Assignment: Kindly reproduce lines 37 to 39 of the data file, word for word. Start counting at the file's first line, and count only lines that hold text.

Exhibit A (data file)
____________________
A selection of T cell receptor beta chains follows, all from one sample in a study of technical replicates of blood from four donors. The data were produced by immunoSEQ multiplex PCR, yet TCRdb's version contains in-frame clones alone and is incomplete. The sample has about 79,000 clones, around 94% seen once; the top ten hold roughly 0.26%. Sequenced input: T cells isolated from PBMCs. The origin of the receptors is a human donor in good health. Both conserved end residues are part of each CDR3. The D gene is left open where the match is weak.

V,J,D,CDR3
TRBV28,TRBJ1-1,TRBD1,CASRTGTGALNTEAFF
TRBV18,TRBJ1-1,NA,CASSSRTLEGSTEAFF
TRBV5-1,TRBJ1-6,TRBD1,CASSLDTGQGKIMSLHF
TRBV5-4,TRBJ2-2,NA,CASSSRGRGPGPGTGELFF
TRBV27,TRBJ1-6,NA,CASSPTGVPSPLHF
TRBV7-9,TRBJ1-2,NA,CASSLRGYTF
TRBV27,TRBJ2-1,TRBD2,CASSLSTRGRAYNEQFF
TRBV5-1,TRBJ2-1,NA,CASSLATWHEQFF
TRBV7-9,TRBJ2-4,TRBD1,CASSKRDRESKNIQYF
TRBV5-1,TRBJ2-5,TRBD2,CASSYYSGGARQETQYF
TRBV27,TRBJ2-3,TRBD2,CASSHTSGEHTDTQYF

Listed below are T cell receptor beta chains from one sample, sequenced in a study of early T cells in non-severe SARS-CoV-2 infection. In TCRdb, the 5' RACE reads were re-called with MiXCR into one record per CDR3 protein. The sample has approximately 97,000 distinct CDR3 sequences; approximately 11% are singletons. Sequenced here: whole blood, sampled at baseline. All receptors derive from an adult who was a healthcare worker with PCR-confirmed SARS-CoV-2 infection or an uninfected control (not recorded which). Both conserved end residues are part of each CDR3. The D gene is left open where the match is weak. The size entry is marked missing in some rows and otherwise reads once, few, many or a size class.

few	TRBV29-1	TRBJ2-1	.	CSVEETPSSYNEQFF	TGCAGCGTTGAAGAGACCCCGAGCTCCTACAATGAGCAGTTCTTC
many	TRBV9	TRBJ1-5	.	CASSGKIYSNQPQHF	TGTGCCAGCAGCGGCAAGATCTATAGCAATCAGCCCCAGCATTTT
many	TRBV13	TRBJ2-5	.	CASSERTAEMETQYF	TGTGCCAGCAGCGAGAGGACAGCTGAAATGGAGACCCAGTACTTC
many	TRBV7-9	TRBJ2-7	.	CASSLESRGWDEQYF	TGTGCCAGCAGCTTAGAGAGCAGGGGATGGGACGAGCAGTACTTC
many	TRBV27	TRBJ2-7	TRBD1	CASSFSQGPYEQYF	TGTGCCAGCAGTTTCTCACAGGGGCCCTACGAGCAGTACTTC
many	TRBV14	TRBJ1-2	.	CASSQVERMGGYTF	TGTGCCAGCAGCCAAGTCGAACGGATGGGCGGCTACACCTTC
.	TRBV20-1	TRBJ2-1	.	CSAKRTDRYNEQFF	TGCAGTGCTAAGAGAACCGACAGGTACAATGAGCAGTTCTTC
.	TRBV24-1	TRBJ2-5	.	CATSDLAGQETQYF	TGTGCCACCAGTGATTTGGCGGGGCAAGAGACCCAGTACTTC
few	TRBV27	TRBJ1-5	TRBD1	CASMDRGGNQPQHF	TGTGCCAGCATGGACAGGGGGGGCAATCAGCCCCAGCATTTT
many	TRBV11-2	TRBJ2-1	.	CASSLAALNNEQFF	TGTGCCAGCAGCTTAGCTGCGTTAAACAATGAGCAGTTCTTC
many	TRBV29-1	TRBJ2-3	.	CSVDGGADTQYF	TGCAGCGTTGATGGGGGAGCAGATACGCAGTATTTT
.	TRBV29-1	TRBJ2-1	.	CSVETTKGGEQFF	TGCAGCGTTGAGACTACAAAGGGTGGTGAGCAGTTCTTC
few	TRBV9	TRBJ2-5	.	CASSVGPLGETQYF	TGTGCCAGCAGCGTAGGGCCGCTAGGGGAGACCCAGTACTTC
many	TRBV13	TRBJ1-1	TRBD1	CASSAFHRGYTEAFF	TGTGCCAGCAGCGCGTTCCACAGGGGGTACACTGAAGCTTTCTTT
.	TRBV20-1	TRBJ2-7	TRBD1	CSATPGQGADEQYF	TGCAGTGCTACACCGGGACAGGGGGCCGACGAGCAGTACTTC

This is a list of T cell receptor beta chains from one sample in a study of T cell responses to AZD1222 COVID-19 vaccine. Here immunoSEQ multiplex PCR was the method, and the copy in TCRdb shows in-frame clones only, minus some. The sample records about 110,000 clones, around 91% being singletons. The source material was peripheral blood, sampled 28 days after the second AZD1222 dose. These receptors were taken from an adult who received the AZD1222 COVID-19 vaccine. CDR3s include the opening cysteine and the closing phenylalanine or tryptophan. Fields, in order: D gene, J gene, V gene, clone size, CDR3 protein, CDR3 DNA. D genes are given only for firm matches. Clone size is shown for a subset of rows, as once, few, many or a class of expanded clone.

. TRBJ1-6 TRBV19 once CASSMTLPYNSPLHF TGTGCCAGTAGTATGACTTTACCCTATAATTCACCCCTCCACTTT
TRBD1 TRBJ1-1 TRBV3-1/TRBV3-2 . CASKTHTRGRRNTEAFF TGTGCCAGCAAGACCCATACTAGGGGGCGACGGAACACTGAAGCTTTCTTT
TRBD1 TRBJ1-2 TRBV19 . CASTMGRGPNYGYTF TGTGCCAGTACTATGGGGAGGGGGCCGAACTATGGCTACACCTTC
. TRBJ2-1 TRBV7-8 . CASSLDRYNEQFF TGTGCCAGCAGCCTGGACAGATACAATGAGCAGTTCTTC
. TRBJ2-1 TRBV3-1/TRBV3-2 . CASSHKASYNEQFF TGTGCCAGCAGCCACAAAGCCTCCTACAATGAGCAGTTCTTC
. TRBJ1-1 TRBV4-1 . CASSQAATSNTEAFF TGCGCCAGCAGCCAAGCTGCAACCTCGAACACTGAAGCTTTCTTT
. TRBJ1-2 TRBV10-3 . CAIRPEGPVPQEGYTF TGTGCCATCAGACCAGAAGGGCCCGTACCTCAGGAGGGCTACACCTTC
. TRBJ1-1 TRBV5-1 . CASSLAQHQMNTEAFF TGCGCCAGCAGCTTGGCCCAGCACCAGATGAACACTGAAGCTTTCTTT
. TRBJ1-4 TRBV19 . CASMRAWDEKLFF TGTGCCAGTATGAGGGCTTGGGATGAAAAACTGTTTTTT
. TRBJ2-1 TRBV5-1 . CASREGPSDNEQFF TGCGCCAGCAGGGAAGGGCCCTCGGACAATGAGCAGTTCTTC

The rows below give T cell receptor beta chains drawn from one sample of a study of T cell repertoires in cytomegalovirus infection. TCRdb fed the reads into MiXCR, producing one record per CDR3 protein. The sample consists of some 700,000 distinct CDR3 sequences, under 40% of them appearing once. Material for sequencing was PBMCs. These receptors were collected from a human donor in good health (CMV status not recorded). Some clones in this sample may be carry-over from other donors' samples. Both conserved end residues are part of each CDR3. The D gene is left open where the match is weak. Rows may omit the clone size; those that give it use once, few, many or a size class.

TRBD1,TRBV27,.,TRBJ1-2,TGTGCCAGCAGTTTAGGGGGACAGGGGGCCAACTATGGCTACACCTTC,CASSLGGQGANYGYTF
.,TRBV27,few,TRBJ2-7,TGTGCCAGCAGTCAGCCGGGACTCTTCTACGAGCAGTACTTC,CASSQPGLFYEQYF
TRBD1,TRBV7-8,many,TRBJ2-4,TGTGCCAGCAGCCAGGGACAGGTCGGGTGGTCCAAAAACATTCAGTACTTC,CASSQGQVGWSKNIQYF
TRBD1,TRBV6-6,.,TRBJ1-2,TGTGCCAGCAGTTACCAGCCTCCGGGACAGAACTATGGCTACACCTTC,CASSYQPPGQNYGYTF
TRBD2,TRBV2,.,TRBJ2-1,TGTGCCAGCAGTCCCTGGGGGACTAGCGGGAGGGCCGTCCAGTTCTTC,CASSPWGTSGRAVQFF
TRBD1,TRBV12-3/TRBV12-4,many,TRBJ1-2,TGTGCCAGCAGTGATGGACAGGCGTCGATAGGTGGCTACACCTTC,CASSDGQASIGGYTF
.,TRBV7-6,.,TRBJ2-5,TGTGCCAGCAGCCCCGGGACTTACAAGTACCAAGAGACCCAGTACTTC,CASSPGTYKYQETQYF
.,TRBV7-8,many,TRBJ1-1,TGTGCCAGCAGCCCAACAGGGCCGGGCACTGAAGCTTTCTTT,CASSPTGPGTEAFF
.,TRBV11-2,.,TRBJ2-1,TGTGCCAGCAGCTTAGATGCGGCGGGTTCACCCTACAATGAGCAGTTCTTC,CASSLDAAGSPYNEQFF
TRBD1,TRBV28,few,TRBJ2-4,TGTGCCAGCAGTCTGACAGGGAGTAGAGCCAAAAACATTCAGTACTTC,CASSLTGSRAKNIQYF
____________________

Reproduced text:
. TRBJ1-2 TRBV10-3 . CAIRPEGPVPQEGYTF TGTGCCATCAGACCAGAAGGGCCCGTACCTCAGGAGGGCTACACCTTC
. TRBJ1-1 TRBV5-1 . CASSLAQHQMNTEAFF TGCGCCAGCAGCTTGGCCCAGCACCAGATGAACACTGAAGCTTTCTTT
. TRBJ1-4 TRBV19 . CASMRAWDEKLFF TGTGCCAGTATGAGGGCTTGGGATGAAAAACTGTTTTTT